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Excel 2010 Beginner Level 4
Beginner Microsoft Excel Tutorial - 1 Hour 38 Minutes

This tutorial picks up where our Excel 2010 Beginner 3 class left off. In this tutorial, you will learn:

 - What are Charts & Graphs  - Insert Column, Pie, Line Charts  - Multiple Series in Charts  - Formatting Chart Objects  - Copy Charts to Microsoft Word  - Creating a Summary Sheet / Dashboard  - Working with Data Tables Order Now

If you would like a preview of what's covered in this class,

Excel 2010 Beginner Level 4
 Description: Excel 2010 Beginner Level 4 Versions: Microsoft Office Excel 2010 Pre-Requisites: Excel 2010 Beginner Level 3 Running Time: 1 Hour 38 Minutes Cost: \$12.99

This course is for the novice user who has little or no experience with Microsoft Excel except for my Excel Beginner Level 1, 2, and 3 courses. Today's course is mostly about Charts & Graphs.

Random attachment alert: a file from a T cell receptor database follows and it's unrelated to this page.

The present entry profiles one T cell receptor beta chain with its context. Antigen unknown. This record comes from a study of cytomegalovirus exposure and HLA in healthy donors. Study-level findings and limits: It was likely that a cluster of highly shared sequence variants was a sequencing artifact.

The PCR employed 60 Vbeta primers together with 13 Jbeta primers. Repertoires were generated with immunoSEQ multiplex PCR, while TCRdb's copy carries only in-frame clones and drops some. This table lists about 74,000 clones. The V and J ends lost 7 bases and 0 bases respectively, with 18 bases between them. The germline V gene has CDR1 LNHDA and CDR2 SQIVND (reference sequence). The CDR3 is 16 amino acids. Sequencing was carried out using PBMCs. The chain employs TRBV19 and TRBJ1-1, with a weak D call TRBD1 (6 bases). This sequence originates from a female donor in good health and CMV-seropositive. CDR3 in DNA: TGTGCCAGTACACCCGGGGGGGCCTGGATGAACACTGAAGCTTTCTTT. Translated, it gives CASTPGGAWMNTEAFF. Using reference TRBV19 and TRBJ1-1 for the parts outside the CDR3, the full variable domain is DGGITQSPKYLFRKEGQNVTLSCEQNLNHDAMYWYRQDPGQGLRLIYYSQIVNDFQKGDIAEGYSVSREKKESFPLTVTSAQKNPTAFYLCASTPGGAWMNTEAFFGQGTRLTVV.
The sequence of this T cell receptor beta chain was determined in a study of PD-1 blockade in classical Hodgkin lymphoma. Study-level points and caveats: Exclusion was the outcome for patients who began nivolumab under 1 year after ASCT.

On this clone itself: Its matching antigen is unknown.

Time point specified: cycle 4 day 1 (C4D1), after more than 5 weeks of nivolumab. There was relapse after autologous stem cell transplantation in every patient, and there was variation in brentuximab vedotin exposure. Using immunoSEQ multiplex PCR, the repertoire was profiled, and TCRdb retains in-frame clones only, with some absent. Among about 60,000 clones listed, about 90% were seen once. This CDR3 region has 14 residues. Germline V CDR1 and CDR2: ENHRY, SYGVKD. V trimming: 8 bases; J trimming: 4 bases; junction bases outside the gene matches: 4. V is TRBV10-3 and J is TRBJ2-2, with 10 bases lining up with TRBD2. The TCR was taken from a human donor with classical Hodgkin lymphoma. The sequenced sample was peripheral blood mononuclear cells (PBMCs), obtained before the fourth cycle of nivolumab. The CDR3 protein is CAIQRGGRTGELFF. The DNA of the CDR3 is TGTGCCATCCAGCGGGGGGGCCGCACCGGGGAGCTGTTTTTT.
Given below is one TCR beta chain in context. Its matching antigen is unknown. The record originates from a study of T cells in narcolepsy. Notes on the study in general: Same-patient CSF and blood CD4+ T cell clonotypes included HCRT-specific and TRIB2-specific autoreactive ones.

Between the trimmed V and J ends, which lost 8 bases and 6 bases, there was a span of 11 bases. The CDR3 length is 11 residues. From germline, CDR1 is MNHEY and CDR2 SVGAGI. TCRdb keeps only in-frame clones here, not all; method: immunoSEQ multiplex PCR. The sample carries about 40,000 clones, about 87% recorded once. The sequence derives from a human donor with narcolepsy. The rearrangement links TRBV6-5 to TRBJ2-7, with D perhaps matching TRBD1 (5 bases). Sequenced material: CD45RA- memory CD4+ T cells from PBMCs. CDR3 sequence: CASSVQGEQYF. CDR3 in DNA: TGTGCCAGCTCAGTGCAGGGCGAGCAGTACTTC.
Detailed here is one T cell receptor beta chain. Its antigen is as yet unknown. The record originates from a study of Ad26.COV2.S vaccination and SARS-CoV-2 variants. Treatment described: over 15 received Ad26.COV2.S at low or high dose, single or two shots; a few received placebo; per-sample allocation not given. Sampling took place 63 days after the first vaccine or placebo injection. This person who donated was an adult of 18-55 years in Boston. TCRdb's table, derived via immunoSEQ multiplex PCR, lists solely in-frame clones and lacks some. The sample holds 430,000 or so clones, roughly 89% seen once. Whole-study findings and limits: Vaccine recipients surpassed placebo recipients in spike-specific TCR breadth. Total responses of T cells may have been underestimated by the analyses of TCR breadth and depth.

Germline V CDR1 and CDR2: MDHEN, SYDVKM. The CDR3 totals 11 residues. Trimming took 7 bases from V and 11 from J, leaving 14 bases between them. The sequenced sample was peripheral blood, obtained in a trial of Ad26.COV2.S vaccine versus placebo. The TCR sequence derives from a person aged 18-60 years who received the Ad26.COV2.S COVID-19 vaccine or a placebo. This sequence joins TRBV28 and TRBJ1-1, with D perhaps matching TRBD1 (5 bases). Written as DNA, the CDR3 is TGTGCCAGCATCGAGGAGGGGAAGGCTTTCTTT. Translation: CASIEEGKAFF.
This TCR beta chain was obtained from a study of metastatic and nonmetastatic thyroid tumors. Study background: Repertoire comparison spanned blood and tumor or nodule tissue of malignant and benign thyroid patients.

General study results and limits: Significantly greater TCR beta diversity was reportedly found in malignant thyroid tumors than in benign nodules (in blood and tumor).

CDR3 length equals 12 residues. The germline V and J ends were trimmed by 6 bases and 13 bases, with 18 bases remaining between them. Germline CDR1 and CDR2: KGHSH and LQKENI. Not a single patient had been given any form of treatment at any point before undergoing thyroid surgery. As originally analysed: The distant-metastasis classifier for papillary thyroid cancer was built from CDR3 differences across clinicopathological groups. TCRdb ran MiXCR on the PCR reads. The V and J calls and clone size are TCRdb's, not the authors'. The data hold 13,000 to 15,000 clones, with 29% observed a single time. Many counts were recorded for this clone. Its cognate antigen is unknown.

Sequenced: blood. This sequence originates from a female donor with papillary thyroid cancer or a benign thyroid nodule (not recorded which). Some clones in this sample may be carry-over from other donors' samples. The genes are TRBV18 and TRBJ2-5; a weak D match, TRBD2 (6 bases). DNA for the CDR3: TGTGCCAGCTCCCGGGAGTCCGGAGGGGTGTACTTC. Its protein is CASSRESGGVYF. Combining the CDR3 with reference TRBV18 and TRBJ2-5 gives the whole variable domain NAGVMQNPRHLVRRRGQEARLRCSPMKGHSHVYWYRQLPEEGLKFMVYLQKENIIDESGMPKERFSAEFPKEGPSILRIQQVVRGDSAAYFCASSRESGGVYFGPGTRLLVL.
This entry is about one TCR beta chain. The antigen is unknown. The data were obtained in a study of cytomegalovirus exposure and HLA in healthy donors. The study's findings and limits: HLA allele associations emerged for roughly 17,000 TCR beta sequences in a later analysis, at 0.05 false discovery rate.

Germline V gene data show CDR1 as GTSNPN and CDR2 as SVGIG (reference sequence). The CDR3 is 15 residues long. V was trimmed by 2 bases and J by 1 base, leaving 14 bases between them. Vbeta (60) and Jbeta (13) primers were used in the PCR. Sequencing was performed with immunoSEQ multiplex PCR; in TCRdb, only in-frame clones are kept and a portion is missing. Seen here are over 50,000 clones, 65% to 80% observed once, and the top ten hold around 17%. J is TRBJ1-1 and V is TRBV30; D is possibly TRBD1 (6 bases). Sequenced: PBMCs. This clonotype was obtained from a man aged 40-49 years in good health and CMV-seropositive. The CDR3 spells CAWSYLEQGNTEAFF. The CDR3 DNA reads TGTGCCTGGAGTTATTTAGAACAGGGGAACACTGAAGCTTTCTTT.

We'll start by learning the basics of charting. What is a chart? What are the parts of a chart? We'll see how to create a simple column chart and insert it into our spreadsheet.

Next, we'll learn how to add data to an existing chart, create a line chart, make a chart with multiple series of data, and work with chart styles and themes.

You will learn how to select non-contiguous data (that's two ranges of data that aren't next to each other) so you can graph information that's in different areas of your sheet. You'll make a 3D pie chart and a 3D column chart. You'll see how to move the chart to a different sheet, change the chart layout, and the chart type.

Next we'll learn how to switch the row and column axes, format all of the different objects inside of our chart (titles, axes, walls, etc.), and insert comments, lines, shapes, and other objects inside the chart as well.

You'll learn how to copy your charts to Microsoft Word to embed them inside of reports or other documents. You'll see how to create a summary sheet (also known as a dashboard).

You'll learn how to separate a piece of pie from a pie chart, and create leader lines.